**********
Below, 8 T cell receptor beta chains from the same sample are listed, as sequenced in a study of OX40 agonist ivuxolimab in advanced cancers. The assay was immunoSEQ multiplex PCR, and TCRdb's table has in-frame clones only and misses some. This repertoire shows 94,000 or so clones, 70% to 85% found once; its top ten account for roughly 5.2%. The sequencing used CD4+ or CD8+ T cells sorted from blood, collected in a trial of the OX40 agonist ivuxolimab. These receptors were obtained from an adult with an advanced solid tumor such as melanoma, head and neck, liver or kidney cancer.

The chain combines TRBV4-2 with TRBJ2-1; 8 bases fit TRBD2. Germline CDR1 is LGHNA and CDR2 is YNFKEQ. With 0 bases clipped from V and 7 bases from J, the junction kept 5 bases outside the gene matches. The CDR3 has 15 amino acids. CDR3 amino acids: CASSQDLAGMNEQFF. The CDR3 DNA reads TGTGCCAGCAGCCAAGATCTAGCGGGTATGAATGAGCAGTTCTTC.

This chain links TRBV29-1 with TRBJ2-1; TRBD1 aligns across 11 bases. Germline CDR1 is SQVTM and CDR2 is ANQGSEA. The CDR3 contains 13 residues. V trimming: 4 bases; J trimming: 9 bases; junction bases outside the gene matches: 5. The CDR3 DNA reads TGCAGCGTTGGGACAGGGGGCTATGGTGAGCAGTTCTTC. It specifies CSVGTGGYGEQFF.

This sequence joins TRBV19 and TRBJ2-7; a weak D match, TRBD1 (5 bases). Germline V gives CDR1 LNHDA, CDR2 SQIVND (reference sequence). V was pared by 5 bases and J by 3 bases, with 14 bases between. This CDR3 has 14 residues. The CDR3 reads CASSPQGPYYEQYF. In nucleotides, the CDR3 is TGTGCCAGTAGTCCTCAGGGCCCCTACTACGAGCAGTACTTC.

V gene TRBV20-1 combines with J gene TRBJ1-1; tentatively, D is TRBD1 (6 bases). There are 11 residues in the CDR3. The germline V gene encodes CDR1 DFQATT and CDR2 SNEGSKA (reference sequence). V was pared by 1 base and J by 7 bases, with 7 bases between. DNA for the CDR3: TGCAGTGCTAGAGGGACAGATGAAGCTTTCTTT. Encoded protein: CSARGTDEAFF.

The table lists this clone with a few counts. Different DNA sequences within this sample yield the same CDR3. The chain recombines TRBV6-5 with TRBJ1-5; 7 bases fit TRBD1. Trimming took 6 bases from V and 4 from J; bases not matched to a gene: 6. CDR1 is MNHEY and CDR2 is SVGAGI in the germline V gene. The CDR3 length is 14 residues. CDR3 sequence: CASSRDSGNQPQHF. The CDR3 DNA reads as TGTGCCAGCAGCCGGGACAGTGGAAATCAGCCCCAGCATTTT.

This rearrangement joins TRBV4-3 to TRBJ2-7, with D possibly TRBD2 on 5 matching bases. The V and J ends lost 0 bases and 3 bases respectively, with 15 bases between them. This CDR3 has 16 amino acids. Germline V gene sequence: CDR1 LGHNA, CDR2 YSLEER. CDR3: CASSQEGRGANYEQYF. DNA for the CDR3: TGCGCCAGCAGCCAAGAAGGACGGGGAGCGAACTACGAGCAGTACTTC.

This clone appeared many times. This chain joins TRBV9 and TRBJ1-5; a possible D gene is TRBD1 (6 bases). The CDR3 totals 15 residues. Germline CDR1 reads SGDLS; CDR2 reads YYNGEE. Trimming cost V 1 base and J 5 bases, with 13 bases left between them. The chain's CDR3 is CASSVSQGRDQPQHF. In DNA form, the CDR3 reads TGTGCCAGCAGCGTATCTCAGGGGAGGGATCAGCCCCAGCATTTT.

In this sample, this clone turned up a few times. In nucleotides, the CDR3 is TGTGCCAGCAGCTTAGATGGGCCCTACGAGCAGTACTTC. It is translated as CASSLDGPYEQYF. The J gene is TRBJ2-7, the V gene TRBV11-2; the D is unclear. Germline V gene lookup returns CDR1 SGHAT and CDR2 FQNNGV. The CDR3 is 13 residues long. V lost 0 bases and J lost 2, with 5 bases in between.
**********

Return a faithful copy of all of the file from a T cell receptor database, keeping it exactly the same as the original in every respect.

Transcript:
Below, 8 T cell receptor beta chains from the same sample are listed, as sequenced in a study of OX40 agonist ivuxolimab in advanced cancers. The assay was immunoSEQ multiplex PCR, and TCRdb's table has in-frame clones only and misses some. This repertoire shows 94,000 or so clones, 70% to 85% found once; its top ten account for roughly 5.2%. The sequencing used CD4+ or CD8+ T cells sorted from blood, collected in a trial of the OX40 agonist ivuxolimab. These receptors were obtained from an adult with an advanced solid tumor such as melanoma, head and neck, liver or kidney cancer.

The chain combines TRBV4-2 with TRBJ2-1; 8 bases fit TRBD2. Germline CDR1 is LGHNA and CDR2 is YNFKEQ. With 0 bases clipped from V and 7 bases from J, the junction kept 5 bases outside the gene matches. The CDR3 has 15 amino acids. CDR3 amino acids: CASSQDLAGMNEQFF. The CDR3 DNA reads TGTGCCAGCAGCCAAGATCTAGCGGGTATGAATGAGCAGTTCTTC.

This chain links TRBV29-1 with TRBJ2-1; TRBD1 aligns across 11 bases. Germline CDR1 is SQVTM and CDR2 is ANQGSEA. The CDR3 contains 13 residues. V trimming: 4 bases; J trimming: 9 bases; junction bases outside the gene matches: 5. The CDR3 DNA reads TGCAGCGTTGGGACAGGGGGCTATGGTGAGCAGTTCTTC. It specifies CSVGTGGYGEQFF.

This sequence joins TRBV19 and TRBJ2-7; a weak D match, TRBD1 (5 bases). Germline V gives CDR1 LNHDA, CDR2 SQIVND (reference sequence). V was pared by 5 bases and J by 3 bases, with 14 bases between. This CDR3 has 14 residues. The CDR3 reads CASSPQGPYYEQYF. In nucleotides, the CDR3 is TGTGCCAGTAGTCCTCAGGGCCCCTACTACGAGCAGTACTTC.

V gene TRBV20-1 combines with J gene TRBJ1-1; tentatively, D is TRBD1 (6 bases). There are 11 residues in the CDR3. The germline V gene encodes CDR1 DFQATT and CDR2 SNEGSKA (reference sequence). V was pared by 1 base and J by 7 bases, with 7 bases between. DNA for the CDR3: TGCAGTGCTAGAGGGACAGATGAAGCTTTCTTT. Encoded protein: CSARGTDEAFF.

The table lists this clone with a few counts. Different DNA sequences within this sample yield the same CDR3. The chain recombines TRBV6-5 with TRBJ1-5; 7 bases fit TRBD1. Trimming took 6 bases from V and 4 from J; bases not matched to a gene: 6. CDR1 is MNHEY and CDR2 is SVGAGI in the germline V gene. The CDR3 length is 14 residues. CDR3 sequence: CASSRDSGNQPQHF. The CDR3 DNA reads as TGTGCCAGCAGCCGGGACAGTGGAAATCAGCCCCAGCATTTT.

This rearrangement joins TRBV4-3 to TRBJ2-7, with D possibly TRBD2 on 5 matching bases. The V and J ends lost 0 bases and 3 bases respectively, with 15 bases between them. This CDR3 has 16 amino acids. Germline V gene sequence: CDR1 LGHNA, CDR2 YSLEER. CDR3: CASSQEGRGANYEQYF. DNA for the CDR3: TGCGCCAGCAGCCAAGAAGGACGGGGAGCGAACTACGAGCAGTACTTC.

This clone appeared many times. This chain joins TRBV9 and TRBJ1-5; a possible D gene is TRBD1 (6 bases). The CDR3 totals 15 residues. Germline CDR1 reads SGDLS; CDR2 reads YYNGEE. Trimming cost V 1 base and J 5 bases, with 13 bases left between them. The chain's CDR3 is CASSVSQGRDQPQHF. In DNA form, the CDR3 reads TGTGCCAGCAGCGTATCTCAGGGGAGGGATCAGCCCCAGCATTTT.

In this sample, this clone turned up a few times. In nucleotides, the CDR3 is TGTGCCAGCAGCTTAGATGGGCCCTACGAGCAGTACTTC. It is translated as CASSLDGPYEQYF. The J gene is TRBJ2-7, the V gene TRBV11-2; the D is unclear. Germline V gene lookup returns CDR1 SGHAT and CDR2 FQNNGV. The CDR3 is 13 residues long. V lost 0 bases and J lost 2, with 5 bases in between.